Multiplayer and Replayability: This is where the true genius of Strange Adventures comes in to play. It may not have fantastic graphics, and you may only be able to calculate the score if Stephen Hawking comes over and helps you, but the game plays out in twenty minutes or less. That's right, playing through the game one time takes anywhere from one to ten minutes most times, so in most cases you could literally hold your breath longer than it takes to play through a single encounter. This may sound like an awful thing to those of you used to playing five-year saga RPGs with heroes named Flambeau Buttheart, but consider that this game was intended to go right up there with FreeCell and Spider Solitaire as time-wasting devices. Thanks to the very low system requirements, you can probably install it on that calculator-and-toaster combo labeled 'Kunpudar' in your cubicle at MicroSlack and play through two or three games every time you need a coffee break after dealing with your TPS reports. Thanks to the game randomizing encounters and map layout every session, you're never playing the same mission twice, and you'll find yourself playing fifty-game marathons on high difficulty just to see if you get a mission where you can fight the Yellow Kawanagi (and they're worth looking for, believe you me--this monkey wouldn't lie unless there was something in it for him).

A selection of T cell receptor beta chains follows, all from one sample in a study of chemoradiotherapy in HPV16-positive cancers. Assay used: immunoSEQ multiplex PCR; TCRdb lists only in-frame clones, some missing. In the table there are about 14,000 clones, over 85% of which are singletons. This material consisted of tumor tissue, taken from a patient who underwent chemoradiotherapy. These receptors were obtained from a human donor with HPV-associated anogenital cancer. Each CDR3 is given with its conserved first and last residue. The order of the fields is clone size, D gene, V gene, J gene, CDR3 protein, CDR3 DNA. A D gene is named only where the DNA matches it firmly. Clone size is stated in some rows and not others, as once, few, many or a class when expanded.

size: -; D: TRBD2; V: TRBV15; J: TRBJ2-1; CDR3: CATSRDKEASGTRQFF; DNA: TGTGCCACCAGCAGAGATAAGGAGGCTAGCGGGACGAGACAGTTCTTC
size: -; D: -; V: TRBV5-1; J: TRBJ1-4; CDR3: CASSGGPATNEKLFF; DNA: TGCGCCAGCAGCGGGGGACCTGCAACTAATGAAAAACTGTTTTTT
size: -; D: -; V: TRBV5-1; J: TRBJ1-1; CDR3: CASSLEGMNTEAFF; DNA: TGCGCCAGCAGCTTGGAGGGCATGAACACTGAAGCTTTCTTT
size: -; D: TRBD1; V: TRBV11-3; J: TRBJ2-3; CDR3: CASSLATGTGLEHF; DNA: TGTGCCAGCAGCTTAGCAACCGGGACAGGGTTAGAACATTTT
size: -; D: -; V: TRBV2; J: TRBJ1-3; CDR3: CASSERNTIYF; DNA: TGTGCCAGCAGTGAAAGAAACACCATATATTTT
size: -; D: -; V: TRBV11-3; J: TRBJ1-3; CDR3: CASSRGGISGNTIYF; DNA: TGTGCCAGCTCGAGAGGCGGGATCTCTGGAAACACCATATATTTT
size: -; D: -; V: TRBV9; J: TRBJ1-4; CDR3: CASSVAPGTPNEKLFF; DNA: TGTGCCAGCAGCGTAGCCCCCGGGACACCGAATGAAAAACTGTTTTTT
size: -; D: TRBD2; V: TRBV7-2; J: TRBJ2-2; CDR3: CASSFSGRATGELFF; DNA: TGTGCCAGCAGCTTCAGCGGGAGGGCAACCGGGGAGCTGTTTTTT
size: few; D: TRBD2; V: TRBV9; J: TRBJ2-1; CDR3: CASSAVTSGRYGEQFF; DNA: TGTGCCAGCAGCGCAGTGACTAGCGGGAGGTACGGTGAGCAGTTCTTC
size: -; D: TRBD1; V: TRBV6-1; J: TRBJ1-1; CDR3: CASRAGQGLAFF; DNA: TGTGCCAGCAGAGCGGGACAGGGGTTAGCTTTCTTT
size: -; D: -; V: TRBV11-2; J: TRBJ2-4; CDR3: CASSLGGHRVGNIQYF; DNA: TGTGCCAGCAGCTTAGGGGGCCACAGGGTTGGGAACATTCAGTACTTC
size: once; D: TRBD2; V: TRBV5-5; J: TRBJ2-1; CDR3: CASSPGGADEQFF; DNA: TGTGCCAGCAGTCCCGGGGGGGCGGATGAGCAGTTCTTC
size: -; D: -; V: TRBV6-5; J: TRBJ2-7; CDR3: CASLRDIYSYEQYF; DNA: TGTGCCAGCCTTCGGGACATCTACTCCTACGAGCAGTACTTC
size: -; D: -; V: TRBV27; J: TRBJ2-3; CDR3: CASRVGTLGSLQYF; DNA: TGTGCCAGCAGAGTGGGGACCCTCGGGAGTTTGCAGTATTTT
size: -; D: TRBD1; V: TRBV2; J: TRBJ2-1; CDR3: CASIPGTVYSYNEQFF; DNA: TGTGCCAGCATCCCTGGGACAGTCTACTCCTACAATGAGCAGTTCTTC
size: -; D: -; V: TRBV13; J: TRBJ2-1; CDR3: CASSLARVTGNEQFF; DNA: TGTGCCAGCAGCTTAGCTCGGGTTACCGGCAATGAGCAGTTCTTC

While there is no multiplayer option (and who needs it on a three-minute game?), the game is as replayable as Solitaire any day, and it has better graphics. 4.5 out of 5.

      The Verdict: